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Is it easy to use email? Yes it is. Is it easy to do something with email that you may regret latter? That answer is also yes.
Email isn’t complicated to use, but if you keep the following realities in mind, you will be able to use it without too many complications.
- Email is an insecure communication: Treat an email like a postcard and assume that someone other than the recipient will be able to read it.
- Email can’t be recalled: Once an email has been sent, it is out of the sender’s control.
- Email is forever: The sender, the recipient, and any computer system involved with transmitting the email may have copies, and there is no way of knowing how long those copies will stay around.
- Email should be treated seriously: Many of the laws and traditions associated with written correspondence apply to email.
- The contents of an email may be copyrighted: This means that the person who wrote the email can control how it can be used. This is true for the United States and for countries with similar copyright laws.
- Not every email you receive deserves a response: If a response is not expected or not required, don’t respond.
- Not every recipient of your email will send a response: If a response is expected, ask the recipient to send one.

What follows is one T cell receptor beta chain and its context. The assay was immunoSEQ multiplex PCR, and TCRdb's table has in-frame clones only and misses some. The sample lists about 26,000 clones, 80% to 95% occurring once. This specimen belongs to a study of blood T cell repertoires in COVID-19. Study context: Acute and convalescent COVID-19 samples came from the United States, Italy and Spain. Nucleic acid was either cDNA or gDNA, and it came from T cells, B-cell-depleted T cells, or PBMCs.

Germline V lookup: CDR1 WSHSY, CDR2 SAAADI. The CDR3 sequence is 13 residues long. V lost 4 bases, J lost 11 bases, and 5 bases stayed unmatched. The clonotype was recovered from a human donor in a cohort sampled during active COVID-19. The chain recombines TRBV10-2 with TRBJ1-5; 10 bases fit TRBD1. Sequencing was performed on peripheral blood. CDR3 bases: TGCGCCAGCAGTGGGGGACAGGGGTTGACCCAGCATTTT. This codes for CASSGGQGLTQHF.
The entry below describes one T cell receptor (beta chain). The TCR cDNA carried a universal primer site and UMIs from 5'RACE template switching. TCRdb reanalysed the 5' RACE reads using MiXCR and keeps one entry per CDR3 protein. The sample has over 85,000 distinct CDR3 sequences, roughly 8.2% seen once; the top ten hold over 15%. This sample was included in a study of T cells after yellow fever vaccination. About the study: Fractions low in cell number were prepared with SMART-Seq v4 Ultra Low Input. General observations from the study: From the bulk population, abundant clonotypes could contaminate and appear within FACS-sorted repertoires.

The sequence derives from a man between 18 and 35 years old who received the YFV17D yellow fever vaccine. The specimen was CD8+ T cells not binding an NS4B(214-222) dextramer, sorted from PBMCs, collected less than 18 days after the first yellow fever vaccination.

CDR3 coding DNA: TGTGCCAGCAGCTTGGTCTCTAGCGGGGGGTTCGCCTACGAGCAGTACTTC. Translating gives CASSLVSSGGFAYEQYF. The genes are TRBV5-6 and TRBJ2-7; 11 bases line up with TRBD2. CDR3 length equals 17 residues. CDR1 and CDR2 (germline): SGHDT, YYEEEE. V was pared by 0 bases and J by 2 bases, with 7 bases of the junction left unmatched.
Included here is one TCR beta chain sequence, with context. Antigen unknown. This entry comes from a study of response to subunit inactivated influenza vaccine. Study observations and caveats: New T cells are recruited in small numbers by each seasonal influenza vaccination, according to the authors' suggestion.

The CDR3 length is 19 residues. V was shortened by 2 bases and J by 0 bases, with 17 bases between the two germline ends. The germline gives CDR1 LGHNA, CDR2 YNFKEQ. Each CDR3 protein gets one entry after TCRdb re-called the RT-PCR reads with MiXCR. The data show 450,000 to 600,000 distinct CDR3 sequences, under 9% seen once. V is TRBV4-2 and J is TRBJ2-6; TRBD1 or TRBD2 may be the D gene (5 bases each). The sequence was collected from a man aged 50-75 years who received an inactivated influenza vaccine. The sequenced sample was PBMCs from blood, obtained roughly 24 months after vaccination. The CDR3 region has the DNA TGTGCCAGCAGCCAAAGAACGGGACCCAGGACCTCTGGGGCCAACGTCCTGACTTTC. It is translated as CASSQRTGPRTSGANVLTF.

- Free speech has its limits: The regulations and laws that limit free expression apply to email.
- Pay attention to the rules: Be aware of the rules that your ISP, school, or organization may have about sending and receiving email.
- Email is not going away: Email will likely remain an important method of communication. Make sure your child becomes comfortable with using email and also knows how to use it responsibly.
Every time you send or recieve email, the decisions you may can make your life easier or harder.
Keep these realities in mind and you will have an easier life.
Dr. Todd Curtis is the director of the AirSafe.com Foundation and an expert on the role using the Internet to educate the public about risk. This article was taken from his new book, Parenting and the Internet (Speedbrake Publishing, 2007).